By Lynn Brunet
The artist Francis Bacon (1909-1992) and the author Samuel Beckett (1906-1989) either show of their paintings a feeling of foreboding and confinement in bleak, ritualistic areas. This publication identifies many similarities among the areas and actions they evoke and the initiatory practices of fraternal orders and mystery societies that have been a vital part of the social panorama of the eire skilled via either males in the course of childhood.
Many of those Irish societies modelled their ritual buildings and symbolism at the Masonic Order. Freemasons use the time period ‘spurious Freemasonry’ to designate these rituals now not sanctioned by means of the Grand inn. The Masonic writer Albert Mackey argues that the spurious varieties have been these derived from a few of the cult practices of the classical global and describes those initiatory practices as ‘a process serious and exhausting trials’. This studying of Bacon’s and Beckett’s paintings attracts on theories of trauma to indicate that there is a anxious hyperlink among Bacon’s stark imagery, Beckett’s vague performances and the unofficial use of Masonic rites.
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The artist Francis Bacon (1909-1992) and the author Samuel Beckett (1906-1989) either exhibit of their paintings a feeling of foreboding and confinement in bleak, ritualistic areas. This booklet identifies many similarities among the areas and actions they evoke and the initiatory practices of fraternal orders and mystery societies that have been an essential component of the social panorama of the eire skilled via either males in the course of youth.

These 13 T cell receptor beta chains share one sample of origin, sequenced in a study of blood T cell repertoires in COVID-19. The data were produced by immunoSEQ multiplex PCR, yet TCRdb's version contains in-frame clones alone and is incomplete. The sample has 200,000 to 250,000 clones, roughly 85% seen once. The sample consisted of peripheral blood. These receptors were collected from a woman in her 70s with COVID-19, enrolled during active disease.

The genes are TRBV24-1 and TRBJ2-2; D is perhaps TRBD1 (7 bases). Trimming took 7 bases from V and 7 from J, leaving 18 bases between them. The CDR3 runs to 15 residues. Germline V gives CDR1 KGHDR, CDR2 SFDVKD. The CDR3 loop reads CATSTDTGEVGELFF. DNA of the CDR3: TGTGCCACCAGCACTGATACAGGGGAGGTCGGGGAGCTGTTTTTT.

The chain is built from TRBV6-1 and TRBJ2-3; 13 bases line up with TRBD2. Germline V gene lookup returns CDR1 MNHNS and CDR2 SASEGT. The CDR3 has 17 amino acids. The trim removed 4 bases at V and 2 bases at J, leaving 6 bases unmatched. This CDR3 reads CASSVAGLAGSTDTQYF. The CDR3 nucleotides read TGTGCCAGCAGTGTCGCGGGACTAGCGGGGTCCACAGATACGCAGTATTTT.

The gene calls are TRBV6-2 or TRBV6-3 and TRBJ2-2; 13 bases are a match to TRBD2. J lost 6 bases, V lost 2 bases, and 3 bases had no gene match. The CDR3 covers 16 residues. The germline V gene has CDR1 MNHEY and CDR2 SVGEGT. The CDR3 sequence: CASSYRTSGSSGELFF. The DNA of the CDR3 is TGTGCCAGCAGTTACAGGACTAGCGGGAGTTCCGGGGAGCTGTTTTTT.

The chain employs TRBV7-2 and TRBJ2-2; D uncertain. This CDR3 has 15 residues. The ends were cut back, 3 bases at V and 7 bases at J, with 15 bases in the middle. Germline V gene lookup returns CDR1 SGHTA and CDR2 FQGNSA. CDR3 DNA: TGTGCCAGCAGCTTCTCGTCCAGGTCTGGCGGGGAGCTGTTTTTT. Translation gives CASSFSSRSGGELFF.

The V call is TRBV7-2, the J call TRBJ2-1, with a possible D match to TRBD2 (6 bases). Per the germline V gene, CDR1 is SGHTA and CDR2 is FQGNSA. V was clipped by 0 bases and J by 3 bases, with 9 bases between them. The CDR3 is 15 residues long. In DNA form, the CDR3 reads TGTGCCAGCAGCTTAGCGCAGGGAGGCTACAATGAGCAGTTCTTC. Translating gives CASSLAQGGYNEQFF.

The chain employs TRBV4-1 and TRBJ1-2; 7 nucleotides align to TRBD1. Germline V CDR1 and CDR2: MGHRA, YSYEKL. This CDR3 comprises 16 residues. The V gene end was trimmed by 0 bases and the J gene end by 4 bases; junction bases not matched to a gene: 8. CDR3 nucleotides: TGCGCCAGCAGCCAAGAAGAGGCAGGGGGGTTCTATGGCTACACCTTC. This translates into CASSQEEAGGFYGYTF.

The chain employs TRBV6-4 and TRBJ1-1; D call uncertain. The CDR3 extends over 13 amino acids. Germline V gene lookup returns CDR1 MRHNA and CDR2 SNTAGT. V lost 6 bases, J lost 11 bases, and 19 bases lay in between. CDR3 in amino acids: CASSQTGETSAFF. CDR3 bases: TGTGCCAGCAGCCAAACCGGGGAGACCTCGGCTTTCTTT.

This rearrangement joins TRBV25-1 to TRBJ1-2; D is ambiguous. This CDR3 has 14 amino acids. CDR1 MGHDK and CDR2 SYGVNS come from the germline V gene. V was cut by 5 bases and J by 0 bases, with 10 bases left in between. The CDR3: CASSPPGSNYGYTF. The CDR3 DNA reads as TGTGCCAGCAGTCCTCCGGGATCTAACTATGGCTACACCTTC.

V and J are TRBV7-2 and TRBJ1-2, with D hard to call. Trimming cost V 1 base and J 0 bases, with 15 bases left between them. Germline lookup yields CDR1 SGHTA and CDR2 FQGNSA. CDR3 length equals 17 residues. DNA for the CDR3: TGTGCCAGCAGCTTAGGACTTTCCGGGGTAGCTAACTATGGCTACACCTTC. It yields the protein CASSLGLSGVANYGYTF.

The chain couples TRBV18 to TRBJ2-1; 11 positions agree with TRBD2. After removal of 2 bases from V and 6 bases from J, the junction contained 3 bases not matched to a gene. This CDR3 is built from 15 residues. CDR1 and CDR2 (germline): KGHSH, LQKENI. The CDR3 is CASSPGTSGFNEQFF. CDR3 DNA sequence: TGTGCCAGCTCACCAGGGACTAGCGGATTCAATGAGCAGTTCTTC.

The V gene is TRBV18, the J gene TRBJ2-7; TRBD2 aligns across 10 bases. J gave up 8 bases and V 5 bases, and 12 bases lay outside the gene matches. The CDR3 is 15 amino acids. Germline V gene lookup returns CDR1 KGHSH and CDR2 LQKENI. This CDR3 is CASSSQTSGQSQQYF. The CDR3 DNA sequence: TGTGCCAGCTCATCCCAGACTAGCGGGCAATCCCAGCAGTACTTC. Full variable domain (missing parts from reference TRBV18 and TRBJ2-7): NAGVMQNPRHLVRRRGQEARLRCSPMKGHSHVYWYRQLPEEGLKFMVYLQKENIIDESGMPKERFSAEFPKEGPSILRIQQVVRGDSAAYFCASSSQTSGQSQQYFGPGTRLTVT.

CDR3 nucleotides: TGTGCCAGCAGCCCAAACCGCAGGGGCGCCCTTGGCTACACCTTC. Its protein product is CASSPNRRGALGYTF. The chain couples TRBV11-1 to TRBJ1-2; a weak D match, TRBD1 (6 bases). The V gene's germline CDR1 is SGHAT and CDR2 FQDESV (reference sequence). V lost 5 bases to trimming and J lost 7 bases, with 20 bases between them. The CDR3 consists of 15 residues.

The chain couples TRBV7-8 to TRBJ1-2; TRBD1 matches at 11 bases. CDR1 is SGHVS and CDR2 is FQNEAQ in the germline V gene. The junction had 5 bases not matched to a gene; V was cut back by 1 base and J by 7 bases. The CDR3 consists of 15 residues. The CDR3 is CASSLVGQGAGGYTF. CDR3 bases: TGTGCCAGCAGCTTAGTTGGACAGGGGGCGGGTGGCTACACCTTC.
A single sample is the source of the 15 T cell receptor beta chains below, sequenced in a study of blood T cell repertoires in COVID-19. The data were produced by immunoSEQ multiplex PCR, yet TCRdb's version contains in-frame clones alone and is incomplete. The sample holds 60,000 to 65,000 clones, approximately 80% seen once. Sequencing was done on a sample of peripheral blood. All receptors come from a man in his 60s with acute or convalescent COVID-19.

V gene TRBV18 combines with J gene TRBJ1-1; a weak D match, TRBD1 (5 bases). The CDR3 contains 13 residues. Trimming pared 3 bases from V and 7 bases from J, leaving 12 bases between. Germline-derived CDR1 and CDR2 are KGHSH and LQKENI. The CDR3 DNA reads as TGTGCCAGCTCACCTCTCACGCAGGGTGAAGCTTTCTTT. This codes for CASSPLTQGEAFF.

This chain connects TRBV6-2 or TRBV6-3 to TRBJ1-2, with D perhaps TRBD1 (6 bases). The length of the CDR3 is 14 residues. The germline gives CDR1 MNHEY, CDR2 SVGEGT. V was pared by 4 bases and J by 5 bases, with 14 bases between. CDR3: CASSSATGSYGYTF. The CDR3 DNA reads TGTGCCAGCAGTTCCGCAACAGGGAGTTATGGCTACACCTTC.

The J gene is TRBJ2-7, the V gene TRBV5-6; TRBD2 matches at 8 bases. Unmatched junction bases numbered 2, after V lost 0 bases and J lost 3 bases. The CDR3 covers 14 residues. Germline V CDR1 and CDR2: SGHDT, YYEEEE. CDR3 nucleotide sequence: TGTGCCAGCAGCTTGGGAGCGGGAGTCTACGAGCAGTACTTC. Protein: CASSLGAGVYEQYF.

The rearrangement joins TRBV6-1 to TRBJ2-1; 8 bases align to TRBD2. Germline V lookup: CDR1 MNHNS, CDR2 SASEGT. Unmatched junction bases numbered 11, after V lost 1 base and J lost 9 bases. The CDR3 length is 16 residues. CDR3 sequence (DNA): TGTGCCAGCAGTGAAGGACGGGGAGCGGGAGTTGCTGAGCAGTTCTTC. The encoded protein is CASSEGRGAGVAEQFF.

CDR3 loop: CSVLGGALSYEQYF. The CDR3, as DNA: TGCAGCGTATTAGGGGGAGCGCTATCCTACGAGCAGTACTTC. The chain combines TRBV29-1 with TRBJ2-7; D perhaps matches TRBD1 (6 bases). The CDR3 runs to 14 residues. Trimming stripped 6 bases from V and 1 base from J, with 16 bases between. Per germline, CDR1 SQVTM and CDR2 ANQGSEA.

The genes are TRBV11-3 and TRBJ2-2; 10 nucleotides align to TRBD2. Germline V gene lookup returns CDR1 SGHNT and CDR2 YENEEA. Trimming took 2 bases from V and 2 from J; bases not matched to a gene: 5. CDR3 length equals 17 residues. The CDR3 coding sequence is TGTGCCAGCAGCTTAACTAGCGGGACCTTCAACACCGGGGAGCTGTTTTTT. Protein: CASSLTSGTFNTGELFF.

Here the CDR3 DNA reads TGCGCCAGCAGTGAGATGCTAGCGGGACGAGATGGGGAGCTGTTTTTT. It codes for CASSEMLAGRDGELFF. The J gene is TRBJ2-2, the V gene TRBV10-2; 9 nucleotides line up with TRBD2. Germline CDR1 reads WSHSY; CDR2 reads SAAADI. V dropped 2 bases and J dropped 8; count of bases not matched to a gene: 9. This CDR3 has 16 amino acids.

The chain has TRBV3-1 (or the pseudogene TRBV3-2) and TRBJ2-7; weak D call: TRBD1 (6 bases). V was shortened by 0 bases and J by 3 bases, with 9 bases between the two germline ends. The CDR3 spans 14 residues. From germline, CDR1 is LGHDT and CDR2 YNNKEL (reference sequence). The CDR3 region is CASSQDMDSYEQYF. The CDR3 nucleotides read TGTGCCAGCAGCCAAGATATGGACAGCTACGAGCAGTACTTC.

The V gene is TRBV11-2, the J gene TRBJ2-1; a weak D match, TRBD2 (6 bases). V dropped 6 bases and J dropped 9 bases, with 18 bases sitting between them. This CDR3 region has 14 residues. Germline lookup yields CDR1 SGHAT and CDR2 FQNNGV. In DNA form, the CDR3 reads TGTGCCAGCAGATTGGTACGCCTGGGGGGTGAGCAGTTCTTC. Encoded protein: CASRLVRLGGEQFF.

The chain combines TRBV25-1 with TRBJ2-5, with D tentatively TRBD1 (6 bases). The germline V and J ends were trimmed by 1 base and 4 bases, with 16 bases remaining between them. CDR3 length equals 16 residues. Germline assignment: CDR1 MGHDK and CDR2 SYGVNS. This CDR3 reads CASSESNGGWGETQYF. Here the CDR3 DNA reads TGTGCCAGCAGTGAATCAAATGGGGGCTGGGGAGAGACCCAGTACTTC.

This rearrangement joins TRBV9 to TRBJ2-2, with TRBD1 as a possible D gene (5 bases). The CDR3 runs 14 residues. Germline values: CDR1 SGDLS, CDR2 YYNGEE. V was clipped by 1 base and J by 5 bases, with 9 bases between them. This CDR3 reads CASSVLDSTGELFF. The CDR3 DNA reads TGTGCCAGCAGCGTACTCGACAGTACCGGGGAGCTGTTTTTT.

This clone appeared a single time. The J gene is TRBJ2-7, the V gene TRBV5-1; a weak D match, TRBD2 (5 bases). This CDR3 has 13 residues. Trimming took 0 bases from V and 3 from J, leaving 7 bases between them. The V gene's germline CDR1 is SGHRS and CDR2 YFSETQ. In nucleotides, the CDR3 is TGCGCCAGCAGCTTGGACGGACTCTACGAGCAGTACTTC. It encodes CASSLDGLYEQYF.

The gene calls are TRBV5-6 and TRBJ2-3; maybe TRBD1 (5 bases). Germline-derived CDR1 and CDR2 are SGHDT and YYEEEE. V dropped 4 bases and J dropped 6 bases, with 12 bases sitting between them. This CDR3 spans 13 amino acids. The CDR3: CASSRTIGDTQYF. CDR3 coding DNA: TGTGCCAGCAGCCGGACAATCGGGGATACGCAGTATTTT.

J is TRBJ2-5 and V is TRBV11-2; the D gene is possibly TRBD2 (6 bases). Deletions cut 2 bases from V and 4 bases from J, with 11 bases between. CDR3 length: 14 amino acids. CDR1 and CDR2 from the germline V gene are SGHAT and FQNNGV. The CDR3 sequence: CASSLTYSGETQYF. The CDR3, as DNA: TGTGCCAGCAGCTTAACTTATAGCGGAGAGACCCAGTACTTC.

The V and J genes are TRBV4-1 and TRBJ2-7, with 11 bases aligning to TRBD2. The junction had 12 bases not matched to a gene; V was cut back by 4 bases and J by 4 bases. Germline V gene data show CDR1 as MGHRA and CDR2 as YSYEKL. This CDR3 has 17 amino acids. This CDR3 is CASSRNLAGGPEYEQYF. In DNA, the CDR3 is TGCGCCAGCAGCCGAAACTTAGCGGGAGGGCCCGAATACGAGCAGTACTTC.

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Extra info for 'A Course of Severe and Arduous Trials': Bacon, Beckett and Spurious Freemasonry in Early Twentieth-Century Ireland (Reimagining Ireland)
75 Tara’s sister hill Uisnech, as well as the great burial 28 Chapter One mounds at Brú na Bóinne, near the River Boyne, form the mythological centre of Ireland. 76 If the scenario being presented here is correct, the inclusion of the double microphone shapes in Painting, 1946, a motif repeated in a number of Bacon’s images, could also be interpreted as pairs of kidneys, perhaps reflecting the words spoken in a version of the rites that included elements from Irish mythology. In the centre panel of Triptych, 1976, discussed earlier in relation to the oaths taken in the rites, the human carcase has what appears to be a bowl of blood in its lap and a chalice full of blood is in the foreground.
In Crucifixion, 1965, a distorted figure with a partial human face and legs in splints emerges from the form of a hanging beef carcase. 99 The only means of escape for a child undergoing such an ordeal would be dissociation, a psychological means of escape from the terror and the pain that the body is undergoing. The child’s legs may feel paralysed during such an ordeal, perhaps giving rise to Bacon’s preoccupation with Eadweard Muybridge’s photographs of a crippled boy. 100 In Bacon’s image, the combination of human form and beef carcase, which also appears in the right-hand panel of Three Studies for a Crucifixion, 1962, may relate to legendary Irish stories of the sacrifice of youths and boys.
84 The presence of a naked male figure alongside a curtain in Study from the Human Body, 1949, could suggest that we may be looking at a very debased form of the rites, where it is possible that sexual behav- 30 Chapter One iour has replaced the more solemn and dignified behaviour used in the Passing of the Veils as sanctioned by the Irish Grand Lodge. If Bacon were, in fact, representing his own crucifixion in these images then his handwritten notes describing a screaming child and copulating figures on a bed of crime suggest that the images could be representing some form of ritual sexual act conducted on a round, carpeted dais.
'A Course of Severe and Arduous Trials': Bacon, Beckett and Spurious Freemasonry in Early Twentieth-Century Ireland (Reimagining Ireland) by Lynn Brunet